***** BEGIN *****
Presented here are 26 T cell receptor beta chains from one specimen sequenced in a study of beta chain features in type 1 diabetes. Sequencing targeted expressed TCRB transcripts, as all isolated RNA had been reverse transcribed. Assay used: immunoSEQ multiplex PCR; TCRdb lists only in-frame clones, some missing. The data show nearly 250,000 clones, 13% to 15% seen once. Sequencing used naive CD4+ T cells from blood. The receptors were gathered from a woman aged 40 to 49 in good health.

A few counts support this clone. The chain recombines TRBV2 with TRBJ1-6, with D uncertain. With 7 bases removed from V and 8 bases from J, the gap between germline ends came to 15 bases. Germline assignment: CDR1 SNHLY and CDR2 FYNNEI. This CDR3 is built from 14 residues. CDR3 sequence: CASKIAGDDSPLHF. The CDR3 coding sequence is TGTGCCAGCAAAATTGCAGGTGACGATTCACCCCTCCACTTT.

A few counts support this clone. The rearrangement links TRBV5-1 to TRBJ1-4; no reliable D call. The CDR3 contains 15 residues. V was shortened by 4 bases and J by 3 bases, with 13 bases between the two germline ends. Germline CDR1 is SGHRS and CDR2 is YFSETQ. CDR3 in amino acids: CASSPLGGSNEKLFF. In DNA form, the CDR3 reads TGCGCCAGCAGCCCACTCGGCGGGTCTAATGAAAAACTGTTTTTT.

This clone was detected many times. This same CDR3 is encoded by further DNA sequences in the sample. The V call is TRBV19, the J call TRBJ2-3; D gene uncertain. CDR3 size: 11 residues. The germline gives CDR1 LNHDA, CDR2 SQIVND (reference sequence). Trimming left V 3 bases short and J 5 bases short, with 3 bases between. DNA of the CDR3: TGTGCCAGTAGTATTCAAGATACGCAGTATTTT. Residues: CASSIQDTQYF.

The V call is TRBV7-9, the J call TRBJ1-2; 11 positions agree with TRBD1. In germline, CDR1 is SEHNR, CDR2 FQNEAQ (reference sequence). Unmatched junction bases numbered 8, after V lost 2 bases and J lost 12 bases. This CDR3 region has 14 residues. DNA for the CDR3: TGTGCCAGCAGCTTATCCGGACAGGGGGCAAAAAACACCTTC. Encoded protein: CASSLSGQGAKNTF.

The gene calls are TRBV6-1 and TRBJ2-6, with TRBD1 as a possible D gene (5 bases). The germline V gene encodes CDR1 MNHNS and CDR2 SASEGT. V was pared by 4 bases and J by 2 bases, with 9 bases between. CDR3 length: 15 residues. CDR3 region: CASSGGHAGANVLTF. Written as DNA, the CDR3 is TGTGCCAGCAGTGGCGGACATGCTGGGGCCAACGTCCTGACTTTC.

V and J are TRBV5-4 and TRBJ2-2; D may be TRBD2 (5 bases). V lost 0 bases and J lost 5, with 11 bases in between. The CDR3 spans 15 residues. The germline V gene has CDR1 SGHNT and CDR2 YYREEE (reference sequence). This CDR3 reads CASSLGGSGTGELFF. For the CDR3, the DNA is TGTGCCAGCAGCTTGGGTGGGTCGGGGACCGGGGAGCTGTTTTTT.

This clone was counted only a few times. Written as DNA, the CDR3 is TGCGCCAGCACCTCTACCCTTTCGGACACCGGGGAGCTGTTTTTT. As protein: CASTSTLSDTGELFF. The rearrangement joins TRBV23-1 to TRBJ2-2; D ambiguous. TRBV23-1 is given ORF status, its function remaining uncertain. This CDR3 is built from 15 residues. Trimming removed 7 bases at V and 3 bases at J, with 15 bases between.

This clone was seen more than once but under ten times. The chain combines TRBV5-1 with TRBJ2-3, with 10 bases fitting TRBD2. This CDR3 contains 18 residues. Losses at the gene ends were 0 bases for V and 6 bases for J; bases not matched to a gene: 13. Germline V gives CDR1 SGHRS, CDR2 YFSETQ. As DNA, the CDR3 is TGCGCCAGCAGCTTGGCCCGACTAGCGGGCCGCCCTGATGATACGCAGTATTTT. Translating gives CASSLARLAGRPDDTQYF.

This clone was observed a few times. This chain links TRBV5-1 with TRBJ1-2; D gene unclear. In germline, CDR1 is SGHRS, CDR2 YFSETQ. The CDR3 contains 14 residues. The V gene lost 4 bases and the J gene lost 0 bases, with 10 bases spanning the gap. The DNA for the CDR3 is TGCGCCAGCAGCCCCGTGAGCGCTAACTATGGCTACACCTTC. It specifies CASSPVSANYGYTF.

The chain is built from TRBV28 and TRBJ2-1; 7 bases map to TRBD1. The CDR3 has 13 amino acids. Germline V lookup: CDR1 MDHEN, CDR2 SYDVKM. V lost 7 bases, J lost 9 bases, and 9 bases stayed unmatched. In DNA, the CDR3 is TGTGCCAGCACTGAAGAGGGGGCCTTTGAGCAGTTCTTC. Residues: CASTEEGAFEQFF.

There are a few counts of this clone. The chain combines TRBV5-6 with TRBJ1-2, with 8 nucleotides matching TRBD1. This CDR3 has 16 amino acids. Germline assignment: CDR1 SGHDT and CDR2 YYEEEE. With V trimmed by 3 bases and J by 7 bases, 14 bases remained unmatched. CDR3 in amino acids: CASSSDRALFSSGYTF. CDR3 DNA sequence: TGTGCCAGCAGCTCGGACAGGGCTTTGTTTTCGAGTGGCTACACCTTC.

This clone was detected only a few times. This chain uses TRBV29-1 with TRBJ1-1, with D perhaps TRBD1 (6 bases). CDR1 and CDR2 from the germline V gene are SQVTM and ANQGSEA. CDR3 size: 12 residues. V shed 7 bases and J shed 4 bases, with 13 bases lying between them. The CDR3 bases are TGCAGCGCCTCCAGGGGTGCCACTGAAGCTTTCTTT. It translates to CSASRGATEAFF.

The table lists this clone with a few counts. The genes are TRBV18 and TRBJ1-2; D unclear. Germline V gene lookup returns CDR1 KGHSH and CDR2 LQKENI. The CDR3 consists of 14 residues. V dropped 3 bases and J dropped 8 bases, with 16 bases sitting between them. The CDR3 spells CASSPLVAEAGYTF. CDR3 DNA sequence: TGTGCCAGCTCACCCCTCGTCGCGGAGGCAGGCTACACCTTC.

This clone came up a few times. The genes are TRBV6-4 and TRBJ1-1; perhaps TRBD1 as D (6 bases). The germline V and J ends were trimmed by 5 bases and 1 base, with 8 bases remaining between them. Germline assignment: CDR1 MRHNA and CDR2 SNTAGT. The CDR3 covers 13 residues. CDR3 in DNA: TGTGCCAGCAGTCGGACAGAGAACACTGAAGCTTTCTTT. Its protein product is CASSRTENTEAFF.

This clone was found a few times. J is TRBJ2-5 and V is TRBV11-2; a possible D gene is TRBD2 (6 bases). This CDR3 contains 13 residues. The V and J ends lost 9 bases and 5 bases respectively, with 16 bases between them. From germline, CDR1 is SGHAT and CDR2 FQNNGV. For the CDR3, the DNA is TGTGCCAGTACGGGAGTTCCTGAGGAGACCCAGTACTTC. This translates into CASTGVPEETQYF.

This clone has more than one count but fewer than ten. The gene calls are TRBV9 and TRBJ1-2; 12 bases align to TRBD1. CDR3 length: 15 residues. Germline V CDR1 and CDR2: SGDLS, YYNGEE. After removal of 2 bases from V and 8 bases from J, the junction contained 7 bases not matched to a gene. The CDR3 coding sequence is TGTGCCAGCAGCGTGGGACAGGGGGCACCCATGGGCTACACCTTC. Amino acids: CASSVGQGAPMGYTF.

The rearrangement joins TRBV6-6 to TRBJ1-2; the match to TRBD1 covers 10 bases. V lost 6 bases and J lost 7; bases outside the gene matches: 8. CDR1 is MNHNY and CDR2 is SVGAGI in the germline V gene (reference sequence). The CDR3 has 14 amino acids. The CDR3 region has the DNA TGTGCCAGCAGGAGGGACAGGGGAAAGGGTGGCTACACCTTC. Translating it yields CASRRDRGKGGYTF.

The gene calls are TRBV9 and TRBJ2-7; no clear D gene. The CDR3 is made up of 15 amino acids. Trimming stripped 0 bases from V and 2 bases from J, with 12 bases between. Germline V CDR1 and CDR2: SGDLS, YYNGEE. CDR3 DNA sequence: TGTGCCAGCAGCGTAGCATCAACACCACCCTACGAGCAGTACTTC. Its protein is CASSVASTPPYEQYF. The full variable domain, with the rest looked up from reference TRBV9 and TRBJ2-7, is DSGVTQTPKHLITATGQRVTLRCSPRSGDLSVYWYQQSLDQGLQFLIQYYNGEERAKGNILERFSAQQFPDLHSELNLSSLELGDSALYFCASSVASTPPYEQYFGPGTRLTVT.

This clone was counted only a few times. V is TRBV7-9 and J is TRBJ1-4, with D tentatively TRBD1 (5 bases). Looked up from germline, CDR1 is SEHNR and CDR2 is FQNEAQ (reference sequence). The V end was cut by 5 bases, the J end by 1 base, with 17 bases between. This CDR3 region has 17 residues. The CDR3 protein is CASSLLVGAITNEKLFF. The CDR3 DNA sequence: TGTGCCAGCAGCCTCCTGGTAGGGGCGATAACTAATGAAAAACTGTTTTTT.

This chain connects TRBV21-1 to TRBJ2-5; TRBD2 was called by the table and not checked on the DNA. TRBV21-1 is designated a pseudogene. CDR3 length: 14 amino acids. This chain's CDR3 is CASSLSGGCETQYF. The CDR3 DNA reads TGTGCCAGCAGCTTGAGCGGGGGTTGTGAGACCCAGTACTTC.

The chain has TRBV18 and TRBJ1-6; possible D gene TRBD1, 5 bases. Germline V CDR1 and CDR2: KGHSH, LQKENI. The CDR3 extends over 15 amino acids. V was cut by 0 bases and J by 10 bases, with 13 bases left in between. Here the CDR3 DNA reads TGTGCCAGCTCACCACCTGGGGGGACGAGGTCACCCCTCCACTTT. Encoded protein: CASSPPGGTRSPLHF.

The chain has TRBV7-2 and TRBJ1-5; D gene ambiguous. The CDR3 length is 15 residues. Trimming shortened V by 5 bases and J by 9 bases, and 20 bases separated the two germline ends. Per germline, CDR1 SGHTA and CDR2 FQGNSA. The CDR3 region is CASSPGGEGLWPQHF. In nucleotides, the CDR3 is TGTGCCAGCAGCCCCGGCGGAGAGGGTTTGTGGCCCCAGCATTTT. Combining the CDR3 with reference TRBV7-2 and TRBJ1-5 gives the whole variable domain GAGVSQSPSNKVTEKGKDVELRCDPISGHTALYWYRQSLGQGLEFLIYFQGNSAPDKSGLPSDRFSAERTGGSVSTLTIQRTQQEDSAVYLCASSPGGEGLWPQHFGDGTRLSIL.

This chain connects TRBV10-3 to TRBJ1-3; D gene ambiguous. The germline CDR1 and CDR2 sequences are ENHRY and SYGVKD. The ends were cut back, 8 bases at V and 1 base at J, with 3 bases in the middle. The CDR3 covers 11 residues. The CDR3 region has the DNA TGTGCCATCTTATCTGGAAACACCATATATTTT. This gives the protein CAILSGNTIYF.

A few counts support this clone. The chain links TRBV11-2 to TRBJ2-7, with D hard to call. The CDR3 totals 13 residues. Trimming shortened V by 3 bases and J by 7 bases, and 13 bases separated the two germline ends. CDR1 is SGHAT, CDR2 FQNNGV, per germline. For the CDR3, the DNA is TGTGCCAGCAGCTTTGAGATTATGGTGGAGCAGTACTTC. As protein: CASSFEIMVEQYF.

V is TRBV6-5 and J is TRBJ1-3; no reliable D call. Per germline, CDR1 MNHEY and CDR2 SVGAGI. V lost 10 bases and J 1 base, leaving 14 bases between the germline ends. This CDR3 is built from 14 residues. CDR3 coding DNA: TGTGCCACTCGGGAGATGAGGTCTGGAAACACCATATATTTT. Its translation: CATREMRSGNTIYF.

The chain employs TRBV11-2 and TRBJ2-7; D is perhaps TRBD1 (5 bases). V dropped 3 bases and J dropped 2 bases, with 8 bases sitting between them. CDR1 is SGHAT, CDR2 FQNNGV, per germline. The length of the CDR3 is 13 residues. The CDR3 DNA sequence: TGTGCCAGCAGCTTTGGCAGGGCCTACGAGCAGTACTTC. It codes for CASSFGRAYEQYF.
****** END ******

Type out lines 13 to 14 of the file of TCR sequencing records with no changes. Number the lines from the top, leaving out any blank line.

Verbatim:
This clone was detected only a few times. This chain uses TRBV29-1 with TRBJ1-1, with D perhaps TRBD1 (6 bases). CDR1 and CDR2 from the germline V gene are SQVTM and ANQGSEA. CDR3 size: 12 residues. V shed 7 bases and J shed 4 bases, with 13 bases lying between them. The CDR3 bases are TGCAGCGCCTCCAGGGGTGCCACTGAAGCTTTCTTT. It translates to CSASRGATEAFF.

The table lists this clone with a few counts. The genes are TRBV18 and TRBJ1-2; D unclear. Germline V gene lookup returns CDR1 KGHSH and CDR2 LQKENI. The CDR3 consists of 14 residues. V dropped 3 bases and J dropped 8 bases, with 16 bases sitting between them. The CDR3 spells CASSPLVAEAGYTF. CDR3 DNA sequence: TGTGCCAGCTCACCCCTCGTCGCGGAGGCAGGCTACACCTTC.